Egyptian rights group's director held in solitary confinement, lawyers say

Gasser Abdel-Razek and two of his colleagues were arrested in what experts say is a renewed crackdown on human rights defenders.

al-monitor A picture taken during a guided tour organized by Egypt's State Information Service on Feb. 11, 2020, shows an Egyptian police officer entering Tora Prison in the Egyptian capital, Cairo.  Photo by KHALED DESOUKI/AFP via Getty Images.

Nov 24, 2020

Gasser Abdel-Razek, the head of one of Egypt’s top human rights organizations, has been held in solitary confinement following his arrest last week, his lawyers say. 

Egyptian security forces have arrested three senior members of the Cairo-based Egyptian Initiative for Personal Rights (EIPR) this month in what’s viewed as an escalating crackdown on groups that promote fundamental freedoms in Egypt. 

Abdel-Razek, Mohamed Basheer and Karim Ennarah were each accused of membership in a terrorist group and of spreading false news. They remain in pre-trial detention at the notorious Tora Prison complex. 

“Gasser told lawyers he is kept in solitary in Leman Tora [prison], all his belongings and money were confiscated, he sleeps on a metal bed with neither mattress nor winter clothes,” EIPR said on Twitter.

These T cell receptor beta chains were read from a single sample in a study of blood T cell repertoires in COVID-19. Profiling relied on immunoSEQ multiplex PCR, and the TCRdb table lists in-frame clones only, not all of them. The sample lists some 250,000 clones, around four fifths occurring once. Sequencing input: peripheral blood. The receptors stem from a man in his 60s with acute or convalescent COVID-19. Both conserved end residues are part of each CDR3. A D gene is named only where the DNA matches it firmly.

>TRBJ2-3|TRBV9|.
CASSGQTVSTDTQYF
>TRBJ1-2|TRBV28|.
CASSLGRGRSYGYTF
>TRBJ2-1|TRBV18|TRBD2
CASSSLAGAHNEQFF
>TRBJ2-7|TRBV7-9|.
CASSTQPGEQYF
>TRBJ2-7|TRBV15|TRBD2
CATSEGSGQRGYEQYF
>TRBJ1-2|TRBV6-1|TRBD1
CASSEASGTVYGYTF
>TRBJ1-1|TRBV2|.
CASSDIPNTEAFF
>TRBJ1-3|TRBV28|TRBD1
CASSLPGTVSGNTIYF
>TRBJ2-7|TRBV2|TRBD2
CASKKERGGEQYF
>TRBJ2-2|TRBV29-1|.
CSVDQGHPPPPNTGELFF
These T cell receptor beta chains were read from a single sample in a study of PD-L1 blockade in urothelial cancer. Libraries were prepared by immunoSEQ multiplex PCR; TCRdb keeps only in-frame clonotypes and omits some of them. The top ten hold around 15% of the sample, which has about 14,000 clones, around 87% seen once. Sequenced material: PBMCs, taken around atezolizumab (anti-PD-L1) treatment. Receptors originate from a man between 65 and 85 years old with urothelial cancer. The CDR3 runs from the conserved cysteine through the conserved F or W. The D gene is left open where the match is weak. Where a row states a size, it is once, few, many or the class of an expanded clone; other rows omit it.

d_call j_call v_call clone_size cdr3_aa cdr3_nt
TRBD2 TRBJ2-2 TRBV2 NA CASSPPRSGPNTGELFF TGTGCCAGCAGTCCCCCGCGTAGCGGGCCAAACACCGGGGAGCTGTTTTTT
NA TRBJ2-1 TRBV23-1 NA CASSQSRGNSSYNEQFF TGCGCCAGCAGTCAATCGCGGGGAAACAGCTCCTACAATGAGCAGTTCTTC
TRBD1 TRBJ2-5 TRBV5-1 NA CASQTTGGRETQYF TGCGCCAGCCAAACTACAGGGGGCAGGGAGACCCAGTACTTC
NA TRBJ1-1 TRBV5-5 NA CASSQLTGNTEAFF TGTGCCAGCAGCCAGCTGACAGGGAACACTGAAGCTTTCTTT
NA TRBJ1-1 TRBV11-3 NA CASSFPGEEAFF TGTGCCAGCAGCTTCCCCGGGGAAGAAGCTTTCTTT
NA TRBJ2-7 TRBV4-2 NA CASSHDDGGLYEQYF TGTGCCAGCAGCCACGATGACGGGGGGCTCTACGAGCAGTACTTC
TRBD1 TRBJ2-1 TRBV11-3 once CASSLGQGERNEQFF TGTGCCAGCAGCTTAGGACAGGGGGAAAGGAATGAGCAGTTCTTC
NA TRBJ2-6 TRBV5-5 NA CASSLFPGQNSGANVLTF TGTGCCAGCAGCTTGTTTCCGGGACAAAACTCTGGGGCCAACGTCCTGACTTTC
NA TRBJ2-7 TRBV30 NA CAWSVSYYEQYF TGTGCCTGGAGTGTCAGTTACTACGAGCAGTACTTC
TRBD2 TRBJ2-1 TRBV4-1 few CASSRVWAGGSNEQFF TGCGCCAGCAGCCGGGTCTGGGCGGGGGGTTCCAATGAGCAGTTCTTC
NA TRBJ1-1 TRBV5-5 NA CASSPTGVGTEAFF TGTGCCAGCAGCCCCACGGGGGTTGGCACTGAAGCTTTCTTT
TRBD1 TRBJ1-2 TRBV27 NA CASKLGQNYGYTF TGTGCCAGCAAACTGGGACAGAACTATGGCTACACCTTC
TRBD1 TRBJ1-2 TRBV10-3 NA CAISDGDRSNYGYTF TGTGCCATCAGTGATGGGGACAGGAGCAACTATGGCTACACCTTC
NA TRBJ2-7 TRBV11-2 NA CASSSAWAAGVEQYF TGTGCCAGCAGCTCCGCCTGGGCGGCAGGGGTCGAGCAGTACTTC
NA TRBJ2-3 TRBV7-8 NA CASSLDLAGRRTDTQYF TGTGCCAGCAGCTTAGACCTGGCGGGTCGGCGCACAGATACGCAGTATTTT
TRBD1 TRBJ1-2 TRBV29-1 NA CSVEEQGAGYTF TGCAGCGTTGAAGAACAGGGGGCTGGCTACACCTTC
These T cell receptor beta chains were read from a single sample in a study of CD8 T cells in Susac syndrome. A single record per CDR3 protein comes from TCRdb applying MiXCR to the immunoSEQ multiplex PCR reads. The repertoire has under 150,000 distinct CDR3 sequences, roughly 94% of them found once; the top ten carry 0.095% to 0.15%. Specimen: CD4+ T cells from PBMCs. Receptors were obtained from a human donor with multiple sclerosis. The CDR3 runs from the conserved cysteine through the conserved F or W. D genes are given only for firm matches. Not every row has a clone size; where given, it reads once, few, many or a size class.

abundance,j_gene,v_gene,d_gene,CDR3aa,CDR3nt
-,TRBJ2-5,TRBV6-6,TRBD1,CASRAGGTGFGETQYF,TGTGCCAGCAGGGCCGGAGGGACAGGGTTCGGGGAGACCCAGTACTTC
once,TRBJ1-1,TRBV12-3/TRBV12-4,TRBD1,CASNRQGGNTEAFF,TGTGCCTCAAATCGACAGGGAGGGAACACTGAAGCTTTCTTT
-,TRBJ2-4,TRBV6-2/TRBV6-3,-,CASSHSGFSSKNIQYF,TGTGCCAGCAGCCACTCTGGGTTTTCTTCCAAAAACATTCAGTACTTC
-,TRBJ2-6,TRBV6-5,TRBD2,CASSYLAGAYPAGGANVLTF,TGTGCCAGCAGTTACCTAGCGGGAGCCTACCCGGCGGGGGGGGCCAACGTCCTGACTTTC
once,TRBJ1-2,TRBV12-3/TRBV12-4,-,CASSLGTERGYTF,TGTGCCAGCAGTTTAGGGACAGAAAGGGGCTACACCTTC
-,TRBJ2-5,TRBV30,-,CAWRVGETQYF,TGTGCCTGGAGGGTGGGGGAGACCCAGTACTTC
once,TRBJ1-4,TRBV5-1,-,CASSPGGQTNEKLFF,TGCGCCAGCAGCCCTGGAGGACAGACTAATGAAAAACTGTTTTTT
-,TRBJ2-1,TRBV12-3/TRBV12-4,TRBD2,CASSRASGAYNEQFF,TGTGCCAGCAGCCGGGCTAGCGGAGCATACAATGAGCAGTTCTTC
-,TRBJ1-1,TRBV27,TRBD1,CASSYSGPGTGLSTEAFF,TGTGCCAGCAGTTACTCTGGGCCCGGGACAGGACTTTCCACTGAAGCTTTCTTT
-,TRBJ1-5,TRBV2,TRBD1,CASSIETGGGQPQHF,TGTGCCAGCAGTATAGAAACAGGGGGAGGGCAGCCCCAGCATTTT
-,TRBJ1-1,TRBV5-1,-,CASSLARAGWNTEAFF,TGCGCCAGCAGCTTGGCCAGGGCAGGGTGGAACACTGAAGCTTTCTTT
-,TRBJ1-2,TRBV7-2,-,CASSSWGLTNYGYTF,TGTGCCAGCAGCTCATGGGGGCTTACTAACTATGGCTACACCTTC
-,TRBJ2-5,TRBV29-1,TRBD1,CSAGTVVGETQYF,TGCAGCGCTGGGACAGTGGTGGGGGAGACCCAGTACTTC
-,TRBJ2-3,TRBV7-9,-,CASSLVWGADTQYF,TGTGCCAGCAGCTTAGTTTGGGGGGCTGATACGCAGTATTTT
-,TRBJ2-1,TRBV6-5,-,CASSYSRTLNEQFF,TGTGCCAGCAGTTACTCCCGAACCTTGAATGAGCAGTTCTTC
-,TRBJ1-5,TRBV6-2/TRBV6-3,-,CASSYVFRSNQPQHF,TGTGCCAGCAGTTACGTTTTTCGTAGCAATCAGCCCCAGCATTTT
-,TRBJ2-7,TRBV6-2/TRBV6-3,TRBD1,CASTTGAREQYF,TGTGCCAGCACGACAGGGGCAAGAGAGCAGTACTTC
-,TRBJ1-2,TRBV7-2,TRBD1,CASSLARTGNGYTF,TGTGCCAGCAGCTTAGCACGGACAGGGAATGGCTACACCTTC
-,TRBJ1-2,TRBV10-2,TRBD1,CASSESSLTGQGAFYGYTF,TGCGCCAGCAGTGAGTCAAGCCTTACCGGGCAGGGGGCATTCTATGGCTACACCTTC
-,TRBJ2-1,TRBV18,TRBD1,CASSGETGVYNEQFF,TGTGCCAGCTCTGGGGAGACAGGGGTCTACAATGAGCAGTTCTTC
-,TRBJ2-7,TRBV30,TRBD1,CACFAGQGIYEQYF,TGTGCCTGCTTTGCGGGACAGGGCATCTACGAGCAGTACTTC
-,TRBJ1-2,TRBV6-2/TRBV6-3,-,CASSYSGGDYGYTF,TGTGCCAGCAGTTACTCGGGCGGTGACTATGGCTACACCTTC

“Those responsible for such violations will pay the price," the group said, adding that his lawyers were in the process of taking necessary legal steps. 

Since taking power after a 2013 coup, Egyptian President Abdel Fattah al-Sisi has waged what human rights groups have described as an unprecedented assault on dissent marked by widespread arrests, forced disappearances and extrajudicial killings. Human Rights Watch has accused Egyptian security forces of disappearing and torturing children as young as 12.

The Egyptian government denies the allegations, and in a recent statement, Foreign Ministry spokesperson Ahmed Hafez said “the Egyptian state respects the rule of law.” 

Earlier this month, EIPR hosted a meeting with more than a dozen European diplomats in Cairo. The recent wave of arrests, which is seen as apparent retaliation, has drawn sharp criticism from Europe and the United States. 

“We urge the government of Egypt to release those detained and to respect the fundamental freedoms of expression and association,” State Department deputy spokesperson Cale Brown said in a statement Friday.

President-elect Joe Biden's choice for secretary of state, Antony Blinken, also tweeted his concerns.  

“Meeting with foreign diplomats is not a crime. Nor is peacefully advocating for human rights,” he said. 

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